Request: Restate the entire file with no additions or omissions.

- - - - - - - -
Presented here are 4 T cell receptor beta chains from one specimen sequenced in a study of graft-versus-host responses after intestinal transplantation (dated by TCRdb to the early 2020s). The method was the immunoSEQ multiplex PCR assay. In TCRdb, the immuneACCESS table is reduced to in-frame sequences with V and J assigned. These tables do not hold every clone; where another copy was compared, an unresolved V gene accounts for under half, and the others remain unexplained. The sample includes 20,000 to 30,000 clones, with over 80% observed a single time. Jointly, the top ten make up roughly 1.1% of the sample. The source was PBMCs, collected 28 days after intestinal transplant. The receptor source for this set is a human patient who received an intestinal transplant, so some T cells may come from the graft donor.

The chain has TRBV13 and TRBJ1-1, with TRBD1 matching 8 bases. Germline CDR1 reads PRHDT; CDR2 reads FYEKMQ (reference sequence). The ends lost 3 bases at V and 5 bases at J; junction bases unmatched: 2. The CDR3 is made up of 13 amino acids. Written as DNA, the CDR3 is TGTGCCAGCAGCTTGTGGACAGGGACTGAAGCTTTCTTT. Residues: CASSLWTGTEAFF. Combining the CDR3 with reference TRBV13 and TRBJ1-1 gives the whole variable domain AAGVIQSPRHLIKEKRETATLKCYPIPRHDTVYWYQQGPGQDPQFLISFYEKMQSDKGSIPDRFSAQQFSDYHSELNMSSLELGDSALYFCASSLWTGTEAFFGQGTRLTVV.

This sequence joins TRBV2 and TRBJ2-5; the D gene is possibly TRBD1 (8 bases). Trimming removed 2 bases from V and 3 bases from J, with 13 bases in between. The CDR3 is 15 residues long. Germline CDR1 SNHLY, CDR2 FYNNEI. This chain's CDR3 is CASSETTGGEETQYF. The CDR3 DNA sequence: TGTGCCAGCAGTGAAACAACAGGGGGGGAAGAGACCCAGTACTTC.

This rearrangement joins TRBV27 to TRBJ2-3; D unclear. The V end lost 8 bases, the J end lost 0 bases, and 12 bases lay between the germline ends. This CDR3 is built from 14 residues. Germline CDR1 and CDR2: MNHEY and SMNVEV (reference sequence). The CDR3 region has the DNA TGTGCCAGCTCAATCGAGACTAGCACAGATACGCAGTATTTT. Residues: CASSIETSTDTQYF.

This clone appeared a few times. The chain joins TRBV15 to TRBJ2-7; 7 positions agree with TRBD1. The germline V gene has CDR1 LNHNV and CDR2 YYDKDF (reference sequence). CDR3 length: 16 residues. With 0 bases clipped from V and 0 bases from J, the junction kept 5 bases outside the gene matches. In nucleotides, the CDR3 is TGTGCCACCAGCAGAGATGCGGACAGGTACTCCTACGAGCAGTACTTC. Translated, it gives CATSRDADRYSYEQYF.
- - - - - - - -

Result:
Presented here are 4 T cell receptor beta chains from one specimen sequenced in a study of graft-versus-host responses after intestinal transplantation (dated by TCRdb to the early 2020s). The method was the immunoSEQ multiplex PCR assay. In TCRdb, the immuneACCESS table is reduced to in-frame sequences with V and J assigned. These tables do not hold every clone; where another copy was compared, an unresolved V gene accounts for under half, and the others remain unexplained. The sample includes 20,000 to 30,000 clones, with over 80% observed a single time. Jointly, the top ten make up roughly 1.1% of the sample. The source was PBMCs, collected 28 days after intestinal transplant. The receptor source for this set is a human patient who received an intestinal transplant, so some T cells may come from the graft donor.

The chain has TRBV13 and TRBJ1-1, with TRBD1 matching 8 bases. Germline CDR1 reads PRHDT; CDR2 reads FYEKMQ (reference sequence). The ends lost 3 bases at V and 5 bases at J; junction bases unmatched: 2. The CDR3 is made up of 13 amino acids. Written as DNA, the CDR3 is TGTGCCAGCAGCTTGTGGACAGGGACTGAAGCTTTCTTT. Residues: CASSLWTGTEAFF. Combining the CDR3 with reference TRBV13 and TRBJ1-1 gives the whole variable domain AAGVIQSPRHLIKEKRETATLKCYPIPRHDTVYWYQQGPGQDPQFLISFYEKMQSDKGSIPDRFSAQQFSDYHSELNMSSLELGDSALYFCASSLWTGTEAFFGQGTRLTVV.

This sequence joins TRBV2 and TRBJ2-5; the D gene is possibly TRBD1 (8 bases). Trimming removed 2 bases from V and 3 bases from J, with 13 bases in between. The CDR3 is 15 residues long. Germline CDR1 SNHLY, CDR2 FYNNEI. This chain's CDR3 is CASSETTGGEETQYF. The CDR3 DNA sequence: TGTGCCAGCAGTGAAACAACAGGGGGGGAAGAGACCCAGTACTTC.

This rearrangement joins TRBV27 to TRBJ2-3; D unclear. The V end lost 8 bases, the J end lost 0 bases, and 12 bases lay between the germline ends. This CDR3 is built from 14 residues. Germline CDR1 and CDR2: MNHEY and SMNVEV (reference sequence). The CDR3 region has the DNA TGTGCCAGCTCAATCGAGACTAGCACAGATACGCAGTATTTT. Residues: CASSIETSTDTQYF.

This clone appeared a few times. The chain joins TRBV15 to TRBJ2-7; 7 positions agree with TRBD1. The germline V gene has CDR1 LNHNV and CDR2 YYDKDF (reference sequence). CDR3 length: 16 residues. With 0 bases clipped from V and 0 bases from J, the junction kept 5 bases outside the gene matches. In nucleotides, the CDR3 is TGTGCCACCAGCAGAGATGCGGACAGGTACTCCTACGAGCAGTACTTC. Translated, it gives CATSRDADRYSYEQYF.